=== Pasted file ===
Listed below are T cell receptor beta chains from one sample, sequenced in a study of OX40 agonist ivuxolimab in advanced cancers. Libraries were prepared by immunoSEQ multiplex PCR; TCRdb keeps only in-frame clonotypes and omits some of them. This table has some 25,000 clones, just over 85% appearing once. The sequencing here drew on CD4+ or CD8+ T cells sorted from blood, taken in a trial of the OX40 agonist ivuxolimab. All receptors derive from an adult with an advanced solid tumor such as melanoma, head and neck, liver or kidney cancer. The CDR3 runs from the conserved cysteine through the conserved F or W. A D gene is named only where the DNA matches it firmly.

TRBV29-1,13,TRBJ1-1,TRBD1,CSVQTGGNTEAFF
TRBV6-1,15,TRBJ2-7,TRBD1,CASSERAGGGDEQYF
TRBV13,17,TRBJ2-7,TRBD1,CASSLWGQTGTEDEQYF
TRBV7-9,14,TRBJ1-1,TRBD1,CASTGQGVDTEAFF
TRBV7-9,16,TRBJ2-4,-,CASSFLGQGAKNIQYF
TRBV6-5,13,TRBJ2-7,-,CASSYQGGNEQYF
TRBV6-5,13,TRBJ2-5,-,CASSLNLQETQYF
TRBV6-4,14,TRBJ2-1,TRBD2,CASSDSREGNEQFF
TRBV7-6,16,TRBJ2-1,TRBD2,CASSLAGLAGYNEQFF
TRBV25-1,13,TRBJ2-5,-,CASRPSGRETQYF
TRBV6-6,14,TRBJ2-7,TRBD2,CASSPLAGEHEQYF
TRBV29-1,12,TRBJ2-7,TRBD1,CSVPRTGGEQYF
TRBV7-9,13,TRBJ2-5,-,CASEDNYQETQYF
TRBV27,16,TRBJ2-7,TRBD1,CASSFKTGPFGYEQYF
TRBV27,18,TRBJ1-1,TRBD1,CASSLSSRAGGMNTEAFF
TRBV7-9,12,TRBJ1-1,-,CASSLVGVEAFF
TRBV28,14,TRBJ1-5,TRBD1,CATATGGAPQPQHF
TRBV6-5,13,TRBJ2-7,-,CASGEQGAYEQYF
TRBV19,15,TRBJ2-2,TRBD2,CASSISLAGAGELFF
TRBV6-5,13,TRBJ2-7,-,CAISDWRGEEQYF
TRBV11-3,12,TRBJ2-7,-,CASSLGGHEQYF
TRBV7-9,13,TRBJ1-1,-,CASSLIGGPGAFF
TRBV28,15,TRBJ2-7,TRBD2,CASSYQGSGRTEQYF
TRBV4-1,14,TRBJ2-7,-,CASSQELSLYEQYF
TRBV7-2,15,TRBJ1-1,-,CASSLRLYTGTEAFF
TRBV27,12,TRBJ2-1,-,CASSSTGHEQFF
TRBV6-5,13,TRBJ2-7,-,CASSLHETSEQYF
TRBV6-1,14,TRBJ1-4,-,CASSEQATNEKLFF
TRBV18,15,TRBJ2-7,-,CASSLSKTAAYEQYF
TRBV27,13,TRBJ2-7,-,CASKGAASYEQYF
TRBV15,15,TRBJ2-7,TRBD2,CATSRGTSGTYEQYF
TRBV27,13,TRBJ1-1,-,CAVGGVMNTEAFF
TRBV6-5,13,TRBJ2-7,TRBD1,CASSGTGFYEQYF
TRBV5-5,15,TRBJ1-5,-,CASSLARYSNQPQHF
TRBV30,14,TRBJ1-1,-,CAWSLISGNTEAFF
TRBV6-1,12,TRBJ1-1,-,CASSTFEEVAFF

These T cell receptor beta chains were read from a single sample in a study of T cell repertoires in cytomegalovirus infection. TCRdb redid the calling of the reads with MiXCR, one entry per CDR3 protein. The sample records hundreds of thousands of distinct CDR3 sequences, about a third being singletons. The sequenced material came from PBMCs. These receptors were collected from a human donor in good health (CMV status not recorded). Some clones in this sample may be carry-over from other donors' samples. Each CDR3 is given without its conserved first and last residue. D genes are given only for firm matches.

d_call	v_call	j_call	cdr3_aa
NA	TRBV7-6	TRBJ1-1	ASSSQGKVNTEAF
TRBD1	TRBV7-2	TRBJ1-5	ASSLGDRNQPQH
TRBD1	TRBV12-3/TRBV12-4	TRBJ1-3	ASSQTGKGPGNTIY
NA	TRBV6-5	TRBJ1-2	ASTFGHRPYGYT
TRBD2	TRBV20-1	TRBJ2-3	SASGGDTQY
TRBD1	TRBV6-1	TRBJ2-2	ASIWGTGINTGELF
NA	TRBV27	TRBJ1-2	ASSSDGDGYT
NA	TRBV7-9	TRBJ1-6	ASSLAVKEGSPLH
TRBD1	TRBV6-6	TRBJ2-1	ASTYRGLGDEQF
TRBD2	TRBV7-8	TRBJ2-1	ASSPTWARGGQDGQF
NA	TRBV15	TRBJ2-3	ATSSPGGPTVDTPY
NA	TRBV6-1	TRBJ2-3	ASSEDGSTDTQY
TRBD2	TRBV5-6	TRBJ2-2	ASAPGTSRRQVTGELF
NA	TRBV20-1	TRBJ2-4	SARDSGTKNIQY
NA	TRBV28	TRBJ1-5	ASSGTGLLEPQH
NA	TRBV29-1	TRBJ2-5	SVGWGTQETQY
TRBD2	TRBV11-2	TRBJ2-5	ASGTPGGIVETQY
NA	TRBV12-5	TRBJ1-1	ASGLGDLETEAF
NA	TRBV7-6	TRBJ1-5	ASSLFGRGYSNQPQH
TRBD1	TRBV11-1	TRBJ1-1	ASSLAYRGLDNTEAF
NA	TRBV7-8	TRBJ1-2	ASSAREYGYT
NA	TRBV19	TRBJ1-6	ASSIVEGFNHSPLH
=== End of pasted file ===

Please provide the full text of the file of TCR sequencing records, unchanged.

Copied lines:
Listed below are T cell receptor beta chains from one sample, sequenced in a study of OX40 agonist ivuxolimab in advanced cancers. Libraries were prepared by immunoSEQ multiplex PCR; TCRdb keeps only in-frame clonotypes and omits some of them. This table has some 25,000 clones, just over 85% appearing once. The sequencing here drew on CD4+ or CD8+ T cells sorted from blood, taken in a trial of the OX40 agonist ivuxolimab. All receptors derive from an adult with an advanced solid tumor such as melanoma, head and neck, liver or kidney cancer. The CDR3 runs from the conserved cysteine through the conserved F or W. A D gene is named only where the DNA matches it firmly.

TRBV29-1,13,TRBJ1-1,TRBD1,CSVQTGGNTEAFF
TRBV6-1,15,TRBJ2-7,TRBD1,CASSERAGGGDEQYF
TRBV13,17,TRBJ2-7,TRBD1,CASSLWGQTGTEDEQYF
TRBV7-9,14,TRBJ1-1,TRBD1,CASTGQGVDTEAFF
TRBV7-9,16,TRBJ2-4,-,CASSFLGQGAKNIQYF
TRBV6-5,13,TRBJ2-7,-,CASSYQGGNEQYF
TRBV6-5,13,TRBJ2-5,-,CASSLNLQETQYF
TRBV6-4,14,TRBJ2-1,TRBD2,CASSDSREGNEQFF
TRBV7-6,16,TRBJ2-1,TRBD2,CASSLAGLAGYNEQFF
TRBV25-1,13,TRBJ2-5,-,CASRPSGRETQYF
TRBV6-6,14,TRBJ2-7,TRBD2,CASSPLAGEHEQYF
TRBV29-1,12,TRBJ2-7,TRBD1,CSVPRTGGEQYF
TRBV7-9,13,TRBJ2-5,-,CASEDNYQETQYF
TRBV27,16,TRBJ2-7,TRBD1,CASSFKTGPFGYEQYF
TRBV27,18,TRBJ1-1,TRBD1,CASSLSSRAGGMNTEAFF
TRBV7-9,12,TRBJ1-1,-,CASSLVGVEAFF
TRBV28,14,TRBJ1-5,TRBD1,CATATGGAPQPQHF
TRBV6-5,13,TRBJ2-7,-,CASGEQGAYEQYF
TRBV19,15,TRBJ2-2,TRBD2,CASSISLAGAGELFF
TRBV6-5,13,TRBJ2-7,-,CAISDWRGEEQYF
TRBV11-3,12,TRBJ2-7,-,CASSLGGHEQYF
TRBV7-9,13,TRBJ1-1,-,CASSLIGGPGAFF
TRBV28,15,TRBJ2-7,TRBD2,CASSYQGSGRTEQYF
TRBV4-1,14,TRBJ2-7,-,CASSQELSLYEQYF
TRBV7-2,15,TRBJ1-1,-,CASSLRLYTGTEAFF
TRBV27,12,TRBJ2-1,-,CASSSTGHEQFF
TRBV6-5,13,TRBJ2-7,-,CASSLHETSEQYF
TRBV6-1,14,TRBJ1-4,-,CASSEQATNEKLFF
TRBV18,15,TRBJ2-7,-,CASSLSKTAAYEQYF
TRBV27,13,TRBJ2-7,-,CASKGAASYEQYF
TRBV15,15,TRBJ2-7,TRBD2,CATSRGTSGTYEQYF
TRBV27,13,TRBJ1-1,-,CAVGGVMNTEAFF
TRBV6-5,13,TRBJ2-7,TRBD1,CASSGTGFYEQYF
TRBV5-5,15,TRBJ1-5,-,CASSLARYSNQPQHF
TRBV30,14,TRBJ1-1,-,CAWSLISGNTEAFF
TRBV6-1,12,TRBJ1-1,-,CASSTFEEVAFF

These T cell receptor beta chains were read from a single sample in a study of T cell repertoires in cytomegalovirus infection. TCRdb redid the calling of the reads with MiXCR, one entry per CDR3 protein. The sample records hundreds of thousands of distinct CDR3 sequences, about a third being singletons. The sequenced material came from PBMCs. These receptors were collected from a human donor in good health (CMV status not recorded). Some clones in this sample may be carry-over from other donors' samples. Each CDR3 is given without its conserved first and last residue. D genes are given only for firm matches.

d_call	v_call	j_call	cdr3_aa
NA	TRBV7-6	TRBJ1-1	ASSSQGKVNTEAF
TRBD1	TRBV7-2	TRBJ1-5	ASSLGDRNQPQH
TRBD1	TRBV12-3/TRBV12-4	TRBJ1-3	ASSQTGKGPGNTIY
NA	TRBV6-5	TRBJ1-2	ASTFGHRPYGYT
TRBD2	TRBV20-1	TRBJ2-3	SASGGDTQY
TRBD1	TRBV6-1	TRBJ2-2	ASIWGTGINTGELF
NA	TRBV27	TRBJ1-2	ASSSDGDGYT
NA	TRBV7-9	TRBJ1-6	ASSLAVKEGSPLH
TRBD1	TRBV6-6	TRBJ2-1	ASTYRGLGDEQF
TRBD2	TRBV7-8	TRBJ2-1	ASSPTWARGGQDGQF
NA	TRBV15	TRBJ2-3	ATSSPGGPTVDTPY
NA	TRBV6-1	TRBJ2-3	ASSEDGSTDTQY
TRBD2	TRBV5-6	TRBJ2-2	ASAPGTSRRQVTGELF
NA	TRBV20-1	TRBJ2-4	SARDSGTKNIQY
NA	TRBV28	TRBJ1-5	ASSGTGLLEPQH
NA	TRBV29-1	TRBJ2-5	SVGWGTQETQY
TRBD2	TRBV11-2	TRBJ2-5	ASGTPGGIVETQY
NA	TRBV12-5	TRBJ1-1	ASGLGDLETEAF
NA	TRBV7-6	TRBJ1-5	ASSLFGRGYSNQPQH
TRBD1	TRBV11-1	TRBJ1-1	ASSLAYRGLDNTEAF
NA	TRBV7-8	TRBJ1-2	ASSAREYGYT
NA	TRBV19	TRBJ1-6	ASSIVEGFNHSPLH